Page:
Here’s what we think is worth considering.
Shelves are filling up with innovative, fortified foods, including soft drinks, beer, popcorn, cookies, nut butters, and yes, candy. Manufacturers are trying to give their health-conscious consumers more bang for their buck by adding vitamins and minerals to everyday products. Protein seems to be in everything right now: pancakes, breads, bagels, pasta, and cookies.
Thirsty? Try cola-flavored kombucha, which is an excellent source of probiotics—something soft drinks definitely don’t have.
Or for a snack, ramp up your popcorn with spirulina—an algae rich in B vitamins, beta-carotene, and zinc.
Bill Rogers once said, “More marathons are won or lost in the porta-toilets than at the dinner table.” Luckily, there’s help for the astounding number of runners whose GI distress has disrupted their performances.
Fermented foods and foods with “live and active cultures”—kimchi, kombucha, sauerkraut, and yogurt—contain strains of probiotics known to support and possibly improve gut health.
In addition to eating whole foods rich in probiotics supplements can also be a good option. Daily supplementation has been shown to improve immunity, improve athletic performance, and improve mental health, says Lauren Jones, M.S., R.D., C.S.S.D., the assistant director of sports nutrition at the University of Utah. And in the case of inadequate diet and antibiotic therapies, probiotics can aid in preventing nutrient deficiencies.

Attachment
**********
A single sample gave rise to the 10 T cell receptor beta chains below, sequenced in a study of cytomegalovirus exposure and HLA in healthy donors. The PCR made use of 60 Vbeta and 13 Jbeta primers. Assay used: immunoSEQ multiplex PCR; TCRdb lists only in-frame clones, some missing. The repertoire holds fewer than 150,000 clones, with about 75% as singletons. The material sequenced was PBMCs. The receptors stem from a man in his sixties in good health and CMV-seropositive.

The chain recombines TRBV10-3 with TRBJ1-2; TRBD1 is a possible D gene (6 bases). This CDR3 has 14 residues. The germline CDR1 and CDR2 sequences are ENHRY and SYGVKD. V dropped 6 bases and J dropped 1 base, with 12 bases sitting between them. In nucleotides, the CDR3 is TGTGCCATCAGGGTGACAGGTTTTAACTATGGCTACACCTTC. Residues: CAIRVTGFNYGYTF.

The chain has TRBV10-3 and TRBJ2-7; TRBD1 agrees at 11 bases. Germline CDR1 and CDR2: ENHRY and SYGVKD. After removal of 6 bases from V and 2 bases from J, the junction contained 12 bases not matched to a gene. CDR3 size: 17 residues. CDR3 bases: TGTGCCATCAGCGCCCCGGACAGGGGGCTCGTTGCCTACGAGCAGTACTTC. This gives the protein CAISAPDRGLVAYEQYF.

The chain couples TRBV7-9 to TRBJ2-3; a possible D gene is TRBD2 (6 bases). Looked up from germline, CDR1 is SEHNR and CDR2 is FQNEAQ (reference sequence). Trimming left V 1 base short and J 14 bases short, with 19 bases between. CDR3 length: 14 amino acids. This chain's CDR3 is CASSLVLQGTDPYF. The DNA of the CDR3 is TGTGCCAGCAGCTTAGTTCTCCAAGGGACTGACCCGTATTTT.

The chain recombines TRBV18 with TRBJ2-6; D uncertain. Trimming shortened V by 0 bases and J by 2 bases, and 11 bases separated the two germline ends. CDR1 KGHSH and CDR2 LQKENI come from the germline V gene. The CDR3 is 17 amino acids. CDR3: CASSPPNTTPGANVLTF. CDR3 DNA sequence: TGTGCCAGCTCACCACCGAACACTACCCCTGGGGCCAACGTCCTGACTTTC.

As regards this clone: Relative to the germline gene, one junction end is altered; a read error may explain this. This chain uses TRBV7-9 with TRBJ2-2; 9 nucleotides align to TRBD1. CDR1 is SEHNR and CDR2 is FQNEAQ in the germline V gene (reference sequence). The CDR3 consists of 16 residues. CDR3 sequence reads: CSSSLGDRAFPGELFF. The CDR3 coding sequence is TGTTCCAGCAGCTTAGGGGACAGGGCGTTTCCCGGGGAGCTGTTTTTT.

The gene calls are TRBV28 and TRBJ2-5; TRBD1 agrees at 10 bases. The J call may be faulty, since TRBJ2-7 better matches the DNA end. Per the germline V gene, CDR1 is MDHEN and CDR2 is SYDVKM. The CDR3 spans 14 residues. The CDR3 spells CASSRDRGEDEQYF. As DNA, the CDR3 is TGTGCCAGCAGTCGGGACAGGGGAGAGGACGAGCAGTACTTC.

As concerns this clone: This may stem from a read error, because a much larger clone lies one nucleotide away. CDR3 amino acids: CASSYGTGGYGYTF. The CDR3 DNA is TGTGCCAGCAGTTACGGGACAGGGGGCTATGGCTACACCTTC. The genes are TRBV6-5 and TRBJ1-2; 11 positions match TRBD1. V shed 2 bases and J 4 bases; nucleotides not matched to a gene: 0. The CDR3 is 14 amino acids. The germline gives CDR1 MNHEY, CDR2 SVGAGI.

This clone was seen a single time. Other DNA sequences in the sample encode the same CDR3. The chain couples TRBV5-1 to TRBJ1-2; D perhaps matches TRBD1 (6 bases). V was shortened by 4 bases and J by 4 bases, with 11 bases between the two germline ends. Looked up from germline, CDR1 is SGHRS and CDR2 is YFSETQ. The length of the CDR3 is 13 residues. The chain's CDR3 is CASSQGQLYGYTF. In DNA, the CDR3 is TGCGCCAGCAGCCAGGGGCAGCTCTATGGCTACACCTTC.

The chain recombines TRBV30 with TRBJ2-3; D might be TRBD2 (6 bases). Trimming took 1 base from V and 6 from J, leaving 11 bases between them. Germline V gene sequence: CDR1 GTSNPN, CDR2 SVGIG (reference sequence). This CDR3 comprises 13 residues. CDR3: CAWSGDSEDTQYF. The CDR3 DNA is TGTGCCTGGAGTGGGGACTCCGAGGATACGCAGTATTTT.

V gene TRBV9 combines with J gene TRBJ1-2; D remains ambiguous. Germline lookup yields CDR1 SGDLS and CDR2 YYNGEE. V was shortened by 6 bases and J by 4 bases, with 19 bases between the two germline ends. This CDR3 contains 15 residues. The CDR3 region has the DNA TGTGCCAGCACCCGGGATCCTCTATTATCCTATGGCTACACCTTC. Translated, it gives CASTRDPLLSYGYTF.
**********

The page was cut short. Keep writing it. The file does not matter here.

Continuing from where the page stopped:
But choose a supplement wisely, says Lisa McDowell, M.S., R.D., C.S.S.D., dietitian for the Detroit Red Wings. Aim for more than 50 billion cultures, avoid extraneous ingredients, and choose products with diverse strains.
Collagen and Bone Broths
Your joints can take a toll with regular, high-impact exercise. Collagen has been shown to improve joint health and reduce pain in athletes. Bone broth is becoming more and more popular thanks to its high levels of collagen, or try a collagen protein supplement.
The average American eats more than 77 pounds of added sugar per year, according to the Pew Research Center. That’s more than 90 grams per day—U.S. dietary guidelines cap sugar intake at 50 grams per day.
Be sure to read nutrition labels to find out where sugar might be hiding. A general rule of thumb: If sugar is listed in the first three ingredients, put it back on the shelf. Cereals are one of the worst culprits of added sugar. Instead of sugar-laden flakes, try Erewhon Organic Harvest Medley cereal, which is lightly sweetened and has loads of whole grains like organic sorghum, brown rice and puffed quinoa.
Beverages are also sky-high in added sugar. If you want flavor, without the calories and artificial ingredients, try La Croix or a lightly sweetened (with stevia) soft drink, like Honest Fizz.
Sustainable and Pasture-Raised
It’s no secret that sustainable and pasture-raised foods are growing in popularity but does the price tag translate into running benefits? Sometimes. Grass-fed beef and pasture-raised eggs have been shown to have greater concentrations of certain nutrients that boost recovery compared to conventional beef and eggs.
In fact, one study found that eggs from pasture-raised hens contain twice as many omega-3 fatty acids than conventional eggs, to fight inflammation. Pasture-raised eggs also have higher levels of vitamin E to help decrease muscle damage.
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